When a team is willing to go beyond the threshold and pay the luxury tax, it means management and ownership believe they have a winning side at the palm of their hands; one which can contend for the NBA title in the immediate future, which is why the Warriors have no problem keeping the current pay levels and contracts, thinking that what they did this season with Stephen Curry and others is only the beginning.
The Warriors have $75 million committed to next season, although it is workable. Andris Biedrins has an early termination clause in his contract, and there’s an slight chance the Warriors help themselves by avoiding to pay his $9 million salary, after Biedrins scored a total of 24 points in 53 games last season and a total of 17 minutes in the postseason (thanks to @ctag823 for setting us straight).
Jarrett Jack is becoming a free agent, and after his performance as a backup point guard (or sometimes starter in small lineups) on a contract year (always deceiving), averaging 17.2 points per game in the postseason, he’ll be hard to sign for only $5.4 million he made this year. Carl Landry has a player option worth $4 million many think he’ll waive, trying to get a better deal, despite being moved around quite a lot over the last three years. Richard Jefferson is the worst contract they have, holding a player option worth $11 million, although the Warriors have a chance to amnesty him.
With all that going on, the Warriors won’t be able to make many moves that are outside the team – no major free agency moves, and no trades unless something very surprising happens. They believe they have something special with this young core, and that reaching the conference semifinals is only the beginning. Stephen Curry has emerged as the best shooter in the league, setting a few records along the way, averaging 23.4 points per game in the postseason.
With Andrew Bogut they might not have a consistent scorer in the paint, but his defensive merits far outweigh his offensive limitations. David Lee might be a terrible defender, but any team can use a guy who is almost an automatic double-double player. Harrison Barnes was a rookie no one expected big things from, but ended up averaging 16.1 points per game, and is going to be a centerpiece in the Warriors’ title plans.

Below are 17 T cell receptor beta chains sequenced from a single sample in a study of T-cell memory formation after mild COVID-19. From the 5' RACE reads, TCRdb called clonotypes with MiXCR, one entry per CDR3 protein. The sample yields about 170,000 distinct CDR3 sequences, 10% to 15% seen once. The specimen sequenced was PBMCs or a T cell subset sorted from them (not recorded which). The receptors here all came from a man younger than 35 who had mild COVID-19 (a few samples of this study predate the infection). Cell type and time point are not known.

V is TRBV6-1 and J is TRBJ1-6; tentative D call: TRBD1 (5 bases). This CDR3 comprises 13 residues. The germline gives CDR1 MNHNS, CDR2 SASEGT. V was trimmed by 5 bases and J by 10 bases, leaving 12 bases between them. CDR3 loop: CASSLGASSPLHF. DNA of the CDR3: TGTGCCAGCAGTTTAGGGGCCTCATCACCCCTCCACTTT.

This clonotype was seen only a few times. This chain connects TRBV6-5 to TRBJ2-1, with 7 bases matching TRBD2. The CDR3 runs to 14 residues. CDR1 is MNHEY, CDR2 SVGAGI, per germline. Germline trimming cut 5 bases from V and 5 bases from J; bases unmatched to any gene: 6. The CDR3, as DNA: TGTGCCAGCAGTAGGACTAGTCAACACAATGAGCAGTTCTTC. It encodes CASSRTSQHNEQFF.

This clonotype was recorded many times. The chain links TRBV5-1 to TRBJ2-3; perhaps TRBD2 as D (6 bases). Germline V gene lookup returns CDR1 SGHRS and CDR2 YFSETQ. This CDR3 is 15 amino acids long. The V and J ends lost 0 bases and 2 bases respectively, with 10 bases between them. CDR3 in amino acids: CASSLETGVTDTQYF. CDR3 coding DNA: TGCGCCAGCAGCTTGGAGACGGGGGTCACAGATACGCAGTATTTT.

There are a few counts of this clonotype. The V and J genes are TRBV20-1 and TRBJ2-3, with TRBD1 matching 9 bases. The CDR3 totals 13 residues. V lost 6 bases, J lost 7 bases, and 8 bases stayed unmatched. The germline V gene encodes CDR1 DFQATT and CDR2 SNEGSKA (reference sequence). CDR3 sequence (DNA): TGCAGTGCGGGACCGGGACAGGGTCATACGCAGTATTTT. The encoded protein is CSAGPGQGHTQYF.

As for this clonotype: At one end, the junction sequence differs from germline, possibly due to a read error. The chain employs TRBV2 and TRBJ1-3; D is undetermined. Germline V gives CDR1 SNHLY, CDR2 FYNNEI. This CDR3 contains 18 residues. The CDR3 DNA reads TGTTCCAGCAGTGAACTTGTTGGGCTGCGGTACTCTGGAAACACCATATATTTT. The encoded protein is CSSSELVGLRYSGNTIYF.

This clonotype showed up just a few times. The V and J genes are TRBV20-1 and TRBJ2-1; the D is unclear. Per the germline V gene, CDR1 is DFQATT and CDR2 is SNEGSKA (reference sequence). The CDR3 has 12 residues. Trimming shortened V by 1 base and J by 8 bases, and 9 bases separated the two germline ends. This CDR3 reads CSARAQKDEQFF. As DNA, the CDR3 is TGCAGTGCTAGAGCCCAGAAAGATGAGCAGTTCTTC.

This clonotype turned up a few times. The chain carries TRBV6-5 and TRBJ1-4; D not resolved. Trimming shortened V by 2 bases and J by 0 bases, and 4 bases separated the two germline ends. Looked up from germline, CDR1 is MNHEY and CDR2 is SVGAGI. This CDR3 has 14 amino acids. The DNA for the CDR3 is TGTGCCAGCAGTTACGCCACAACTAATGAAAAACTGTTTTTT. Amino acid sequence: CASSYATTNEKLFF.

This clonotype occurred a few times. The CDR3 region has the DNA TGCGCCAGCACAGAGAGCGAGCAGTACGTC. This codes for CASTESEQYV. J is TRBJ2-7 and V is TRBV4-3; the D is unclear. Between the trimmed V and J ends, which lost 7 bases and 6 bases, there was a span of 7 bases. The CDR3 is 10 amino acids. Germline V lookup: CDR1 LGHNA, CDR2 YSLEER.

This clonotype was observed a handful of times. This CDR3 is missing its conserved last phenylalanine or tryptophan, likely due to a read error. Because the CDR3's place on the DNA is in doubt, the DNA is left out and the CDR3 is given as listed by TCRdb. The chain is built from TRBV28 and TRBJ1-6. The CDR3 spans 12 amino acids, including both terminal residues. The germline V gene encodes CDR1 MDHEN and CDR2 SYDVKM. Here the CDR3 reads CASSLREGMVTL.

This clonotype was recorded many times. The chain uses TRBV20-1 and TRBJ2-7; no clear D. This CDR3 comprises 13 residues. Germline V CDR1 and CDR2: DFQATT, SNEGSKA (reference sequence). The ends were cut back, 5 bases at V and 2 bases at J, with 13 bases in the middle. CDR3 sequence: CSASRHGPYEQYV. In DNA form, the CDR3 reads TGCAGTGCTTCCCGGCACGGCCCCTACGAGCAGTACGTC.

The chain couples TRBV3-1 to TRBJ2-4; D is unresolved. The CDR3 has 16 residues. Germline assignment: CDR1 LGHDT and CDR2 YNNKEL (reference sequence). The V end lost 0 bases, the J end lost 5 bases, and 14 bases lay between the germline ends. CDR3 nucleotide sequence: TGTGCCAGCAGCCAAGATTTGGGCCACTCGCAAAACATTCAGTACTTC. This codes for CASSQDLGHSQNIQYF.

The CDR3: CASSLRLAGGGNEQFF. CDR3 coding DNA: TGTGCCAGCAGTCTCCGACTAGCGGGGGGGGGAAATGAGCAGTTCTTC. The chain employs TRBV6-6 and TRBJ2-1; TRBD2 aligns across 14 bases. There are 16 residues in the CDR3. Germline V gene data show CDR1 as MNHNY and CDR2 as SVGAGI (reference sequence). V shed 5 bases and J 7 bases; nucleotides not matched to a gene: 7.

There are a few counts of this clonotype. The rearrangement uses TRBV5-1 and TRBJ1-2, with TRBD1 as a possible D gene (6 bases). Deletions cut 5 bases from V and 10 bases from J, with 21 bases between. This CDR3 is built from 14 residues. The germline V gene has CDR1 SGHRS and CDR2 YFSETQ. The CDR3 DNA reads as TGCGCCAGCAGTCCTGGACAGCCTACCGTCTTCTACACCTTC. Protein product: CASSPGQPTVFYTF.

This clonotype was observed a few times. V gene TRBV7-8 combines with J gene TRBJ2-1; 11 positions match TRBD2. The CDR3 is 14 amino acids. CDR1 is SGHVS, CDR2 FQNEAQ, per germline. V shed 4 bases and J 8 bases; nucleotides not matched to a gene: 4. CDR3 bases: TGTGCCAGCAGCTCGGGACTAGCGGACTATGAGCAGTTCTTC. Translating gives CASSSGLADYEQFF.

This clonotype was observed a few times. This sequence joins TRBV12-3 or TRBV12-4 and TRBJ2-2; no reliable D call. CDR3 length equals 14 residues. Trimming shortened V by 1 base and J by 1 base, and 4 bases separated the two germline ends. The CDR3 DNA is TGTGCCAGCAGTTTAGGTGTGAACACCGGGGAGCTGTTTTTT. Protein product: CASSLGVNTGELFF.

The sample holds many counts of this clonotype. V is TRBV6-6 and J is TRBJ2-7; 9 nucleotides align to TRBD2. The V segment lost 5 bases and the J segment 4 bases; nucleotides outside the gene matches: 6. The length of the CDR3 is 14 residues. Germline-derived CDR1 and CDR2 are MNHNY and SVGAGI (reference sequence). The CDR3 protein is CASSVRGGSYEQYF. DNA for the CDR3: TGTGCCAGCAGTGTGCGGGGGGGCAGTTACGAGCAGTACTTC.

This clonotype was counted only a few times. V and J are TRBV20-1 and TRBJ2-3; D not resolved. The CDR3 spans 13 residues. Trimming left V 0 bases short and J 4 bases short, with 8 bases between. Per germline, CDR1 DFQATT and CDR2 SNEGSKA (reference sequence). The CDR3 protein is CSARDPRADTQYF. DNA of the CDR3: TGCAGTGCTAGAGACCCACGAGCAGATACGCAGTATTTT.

Next season seems to be it for them. There’s a lot of money freeing up in 2013-2014 according to the current deals, which will allow some sort of overhaul to the fringes of the squad, not to mention Andrew Bogut, not the symbol of physical health, will be a free agent by then. The Warriors have a young, talented nucleus with Curry, Barnes and Thompson, without anyone too old to rely on in terms of significant contributions. And still, next season might be an excellent chance to make the most of this current roster.
That is why general manager Bob Myers is telling everyone willing to hear that this team and their ownership, moving to San Francisco in a few years, are going all in and have no problems paying the tax for it.
Yes, I would say unequivocally that this team has shown by last year that we’ll go into the tax to sign players and be competitive. The best thing about working for the ownership that we have here, the best thing I can say, is that in all the conversations we have as a group, the first word that is brought up is ‘win.’ That’s a blessing to be able to work in organization like that where it’s not budget, it’s not cost, it’s not dollars, it’s winning.
With a lineup who all but Andrew Bogut made their first ever playoff appearance, the Warriors think the only way to go is up, and the NBA’s flexible salary cap isn’t going to stop them.